Power & Motoryacht's boat test of the Azimut 55 Fly - Power & Motoryacht
Dan Harding heads to the Ligurian Sea to sea-trial Azimut’s 55 Fly, where he discovers the secrets of its success.

Taste of Italy

A whirlwind trip to Northern Italy and a sea trial of Azimut’s 55 Fly reveals the recipe to the brand’s secret sauce.

Azimut 55 Fly

Azimut 55 Fly

Savona is a fairly industrial port in mountainous Northern Italy. Workboats, cranes and warehouses line the shore near the Ligurian Sea. Nestled in the crook of the inner harbor, however, is a microcosm of luxury: Azimut’s final fit out and launching location. Dozens of new models, from coupes to flybridge motoryachts, gleam under the midday summer sun. I’ve been aboard countless Azimuts, but—like meeting a girlfriend’s parents for the first time—it’s always interesting to see where she comes from.

I spy the new Azimut S6 resting under a shroud of plastic waiting to be painted and a 60 flybridge motoryacht under a test shed being sprayed with water and tested for leaks. Various new models are being prepped and polished, while countless more sit at a dock waiting to be shipped to owners.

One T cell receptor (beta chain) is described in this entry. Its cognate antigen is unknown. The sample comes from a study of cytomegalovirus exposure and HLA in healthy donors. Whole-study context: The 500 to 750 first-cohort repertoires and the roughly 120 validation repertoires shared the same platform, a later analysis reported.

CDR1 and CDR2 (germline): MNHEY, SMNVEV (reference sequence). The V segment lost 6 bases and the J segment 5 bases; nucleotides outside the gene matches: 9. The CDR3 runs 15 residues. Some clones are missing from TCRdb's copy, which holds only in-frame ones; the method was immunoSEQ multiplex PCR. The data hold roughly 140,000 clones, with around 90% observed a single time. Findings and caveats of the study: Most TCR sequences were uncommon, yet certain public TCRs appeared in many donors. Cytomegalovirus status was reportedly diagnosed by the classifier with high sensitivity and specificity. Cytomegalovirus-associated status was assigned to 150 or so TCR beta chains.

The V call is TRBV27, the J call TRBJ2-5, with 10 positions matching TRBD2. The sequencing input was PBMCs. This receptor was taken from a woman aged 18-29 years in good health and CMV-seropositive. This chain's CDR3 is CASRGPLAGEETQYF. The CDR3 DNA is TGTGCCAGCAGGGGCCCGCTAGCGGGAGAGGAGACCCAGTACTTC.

The thought of testing them all creeps into my mind. How long would that take? Could I expense an apartment for a month? How much weight would I gain while living in the land of linguini? Eventually, my jetlagged brain snaps back to reality and the business at hand: testing the builder’s new 55 Fly.

The 55 has a sporty exterior, courtesy of Stefano Righini. A raked windshield, plumb bow and sharp angled lines—from the hull chine to the flybridge hardtop—give the boat the type of high-performance look seen in the builder’s S Class.

Step inside, however, and the 55 gives off a totally different vibe. Modern is how I would describe the interior, designed by Achille Salvagni. Stainless steel details are everywhere. And everywhere you look you see curved shapes. The salon seating, tables, counter corners—they’re all rounded, which lends the space the feeling of a luxurious Italian villa. The reason I really like this design has nothing to do with style and everything to do with safety; there are no edges or corners to bump into when underway. Safe and stylish, that’s a winning combination in my book.

01-Azimut 55 cockpit 2
01-Azimut 55 main deck (7)

Belowdecks there is a conventional stateroom forward and a guest cabin to starboard. The amidships master is where things get interesting. Azimut cantilevered the berth, which provides a more open floor plan and room for an exceptionally large four-drawer bureau to port. The windows in this stateroom are comparable to living room windows in some homes. They’re that big. Floating furniture throughout the interior is a modern touch that is trickling down from the luxury home and superyacht world. The accommodations are rounded out by a captain’s quarters aft. In the U.S., I’d wager it will mostly be used for storage.